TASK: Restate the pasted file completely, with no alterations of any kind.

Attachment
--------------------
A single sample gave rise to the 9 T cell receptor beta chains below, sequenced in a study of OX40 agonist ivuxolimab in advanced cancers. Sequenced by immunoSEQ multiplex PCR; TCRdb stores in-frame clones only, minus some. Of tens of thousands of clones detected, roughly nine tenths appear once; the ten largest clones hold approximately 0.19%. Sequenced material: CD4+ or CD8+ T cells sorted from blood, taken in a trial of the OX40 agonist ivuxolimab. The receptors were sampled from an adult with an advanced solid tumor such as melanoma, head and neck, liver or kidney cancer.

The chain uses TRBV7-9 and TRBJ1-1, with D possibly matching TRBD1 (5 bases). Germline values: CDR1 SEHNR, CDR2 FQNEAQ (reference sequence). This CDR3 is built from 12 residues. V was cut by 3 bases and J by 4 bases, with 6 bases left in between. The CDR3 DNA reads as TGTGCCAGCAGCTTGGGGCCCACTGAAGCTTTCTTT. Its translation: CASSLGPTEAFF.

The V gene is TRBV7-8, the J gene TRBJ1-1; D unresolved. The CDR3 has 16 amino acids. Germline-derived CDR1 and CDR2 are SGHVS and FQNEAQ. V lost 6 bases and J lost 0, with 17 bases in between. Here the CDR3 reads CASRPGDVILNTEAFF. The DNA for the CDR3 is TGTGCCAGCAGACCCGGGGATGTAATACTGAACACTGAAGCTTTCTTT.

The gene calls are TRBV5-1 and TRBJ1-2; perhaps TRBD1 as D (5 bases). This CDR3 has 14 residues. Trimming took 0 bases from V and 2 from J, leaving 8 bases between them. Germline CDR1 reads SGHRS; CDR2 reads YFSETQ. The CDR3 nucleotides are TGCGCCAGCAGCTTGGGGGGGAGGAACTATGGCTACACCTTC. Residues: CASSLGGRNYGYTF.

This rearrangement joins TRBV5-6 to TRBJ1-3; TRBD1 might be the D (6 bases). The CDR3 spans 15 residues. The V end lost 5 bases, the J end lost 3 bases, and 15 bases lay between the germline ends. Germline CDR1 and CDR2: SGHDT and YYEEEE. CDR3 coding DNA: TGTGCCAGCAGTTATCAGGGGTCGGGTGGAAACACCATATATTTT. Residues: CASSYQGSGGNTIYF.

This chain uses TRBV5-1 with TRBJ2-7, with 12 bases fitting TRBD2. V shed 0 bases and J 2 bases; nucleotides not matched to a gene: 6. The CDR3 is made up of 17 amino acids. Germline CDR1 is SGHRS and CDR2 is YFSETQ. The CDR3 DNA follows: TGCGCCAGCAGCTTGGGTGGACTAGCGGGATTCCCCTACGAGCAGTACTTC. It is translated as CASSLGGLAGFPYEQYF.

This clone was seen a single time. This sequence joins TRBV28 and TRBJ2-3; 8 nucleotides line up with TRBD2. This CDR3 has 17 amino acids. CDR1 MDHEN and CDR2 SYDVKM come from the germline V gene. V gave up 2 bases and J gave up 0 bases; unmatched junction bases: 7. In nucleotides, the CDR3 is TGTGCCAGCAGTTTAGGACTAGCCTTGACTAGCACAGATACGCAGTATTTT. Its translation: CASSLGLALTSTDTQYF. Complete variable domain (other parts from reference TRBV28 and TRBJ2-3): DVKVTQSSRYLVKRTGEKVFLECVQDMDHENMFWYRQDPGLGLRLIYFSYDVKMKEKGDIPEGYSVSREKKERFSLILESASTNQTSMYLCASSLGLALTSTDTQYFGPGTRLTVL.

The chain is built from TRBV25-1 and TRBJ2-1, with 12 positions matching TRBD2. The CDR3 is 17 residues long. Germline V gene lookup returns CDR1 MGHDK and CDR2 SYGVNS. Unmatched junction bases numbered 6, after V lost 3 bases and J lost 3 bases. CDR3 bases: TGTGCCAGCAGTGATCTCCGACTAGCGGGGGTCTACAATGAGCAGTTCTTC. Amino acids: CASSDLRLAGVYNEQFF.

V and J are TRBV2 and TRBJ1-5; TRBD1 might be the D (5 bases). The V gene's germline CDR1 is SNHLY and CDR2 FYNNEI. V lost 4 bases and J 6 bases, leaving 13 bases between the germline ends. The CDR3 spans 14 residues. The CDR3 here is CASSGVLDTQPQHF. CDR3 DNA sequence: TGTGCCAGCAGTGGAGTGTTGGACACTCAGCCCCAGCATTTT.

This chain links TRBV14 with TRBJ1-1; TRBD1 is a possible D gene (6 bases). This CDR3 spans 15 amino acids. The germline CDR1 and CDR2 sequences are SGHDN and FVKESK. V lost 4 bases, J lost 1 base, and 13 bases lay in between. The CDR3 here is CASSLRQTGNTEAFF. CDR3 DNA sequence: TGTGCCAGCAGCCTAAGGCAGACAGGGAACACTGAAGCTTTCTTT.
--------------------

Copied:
A single sample gave rise to the 9 T cell receptor beta chains below, sequenced in a study of OX40 agonist ivuxolimab in advanced cancers. Sequenced by immunoSEQ multiplex PCR; TCRdb stores in-frame clones only, minus some. Of tens of thousands of clones detected, roughly nine tenths appear once; the ten largest clones hold approximately 0.19%. Sequenced material: CD4+ or CD8+ T cells sorted from blood, taken in a trial of the OX40 agonist ivuxolimab. The receptors were sampled from an adult with an advanced solid tumor such as melanoma, head and neck, liver or kidney cancer.

The chain uses TRBV7-9 and TRBJ1-1, with D possibly matching TRBD1 (5 bases). Germline values: CDR1 SEHNR, CDR2 FQNEAQ (reference sequence). This CDR3 is built from 12 residues. V was cut by 3 bases and J by 4 bases, with 6 bases left in between. The CDR3 DNA reads as TGTGCCAGCAGCTTGGGGCCCACTGAAGCTTTCTTT. Its translation: CASSLGPTEAFF.

The V gene is TRBV7-8, the J gene TRBJ1-1; D unresolved. The CDR3 has 16 amino acids. Germline-derived CDR1 and CDR2 are SGHVS and FQNEAQ. V lost 6 bases and J lost 0, with 17 bases in between. Here the CDR3 reads CASRPGDVILNTEAFF. The DNA for the CDR3 is TGTGCCAGCAGACCCGGGGATGTAATACTGAACACTGAAGCTTTCTTT.

The gene calls are TRBV5-1 and TRBJ1-2; perhaps TRBD1 as D (5 bases). This CDR3 has 14 residues. Trimming took 0 bases from V and 2 from J, leaving 8 bases between them. Germline CDR1 reads SGHRS; CDR2 reads YFSETQ. The CDR3 nucleotides are TGCGCCAGCAGCTTGGGGGGGAGGAACTATGGCTACACCTTC. Residues: CASSLGGRNYGYTF.

This rearrangement joins TRBV5-6 to TRBJ1-3; TRBD1 might be the D (6 bases). The CDR3 spans 15 residues. The V end lost 5 bases, the J end lost 3 bases, and 15 bases lay between the germline ends. Germline CDR1 and CDR2: SGHDT and YYEEEE. CDR3 coding DNA: TGTGCCAGCAGTTATCAGGGGTCGGGTGGAAACACCATATATTTT. Residues: CASSYQGSGGNTIYF.

This chain uses TRBV5-1 with TRBJ2-7, with 12 bases fitting TRBD2. V shed 0 bases and J 2 bases; nucleotides not matched to a gene: 6. The CDR3 is made up of 17 amino acids. Germline CDR1 is SGHRS and CDR2 is YFSETQ. The CDR3 DNA follows: TGCGCCAGCAGCTTGGGTGGACTAGCGGGATTCCCCTACGAGCAGTACTTC. It is translated as CASSLGGLAGFPYEQYF.

This clone was seen a single time. This sequence joins TRBV28 and TRBJ2-3; 8 nucleotides line up with TRBD2. This CDR3 has 17 amino acids. CDR1 MDHEN and CDR2 SYDVKM come from the germline V gene. V gave up 2 bases and J gave up 0 bases; unmatched junction bases: 7. In nucleotides, the CDR3 is TGTGCCAGCAGTTTAGGACTAGCCTTGACTAGCACAGATACGCAGTATTTT. Its translation: CASSLGLALTSTDTQYF. Complete variable domain (other parts from reference TRBV28 and TRBJ2-3): DVKVTQSSRYLVKRTGEKVFLECVQDMDHENMFWYRQDPGLGLRLIYFSYDVKMKEKGDIPEGYSVSREKKERFSLILESASTNQTSMYLCASSLGLALTSTDTQYFGPGTRLTVL.

The chain is built from TRBV25-1 and TRBJ2-1, with 12 positions matching TRBD2. The CDR3 is 17 residues long. Germline V gene lookup returns CDR1 MGHDK and CDR2 SYGVNS. Unmatched junction bases numbered 6, after V lost 3 bases and J lost 3 bases. CDR3 bases: TGTGCCAGCAGTGATCTCCGACTAGCGGGGGTCTACAATGAGCAGTTCTTC. Amino acids: CASSDLRLAGVYNEQFF.

V and J are TRBV2 and TRBJ1-5; TRBD1 might be the D (5 bases). The V gene's germline CDR1 is SNHLY and CDR2 FYNNEI. V lost 4 bases and J 6 bases, leaving 13 bases between the germline ends. The CDR3 spans 14 residues. The CDR3 here is CASSGVLDTQPQHF. CDR3 DNA sequence: TGTGCCAGCAGTGGAGTGTTGGACACTCAGCCCCAGCATTTT.

This chain links TRBV14 with TRBJ1-1; TRBD1 is a possible D gene (6 bases). This CDR3 spans 15 amino acids. The germline CDR1 and CDR2 sequences are SGHDN and FVKESK. V lost 4 bases, J lost 1 base, and 13 bases lay in between. The CDR3 here is CASSLRQTGNTEAFF. CDR3 DNA sequence: TGTGCCAGCAGCCTAAGGCAGACAGGGAACACTGAAGCTTTCTTT.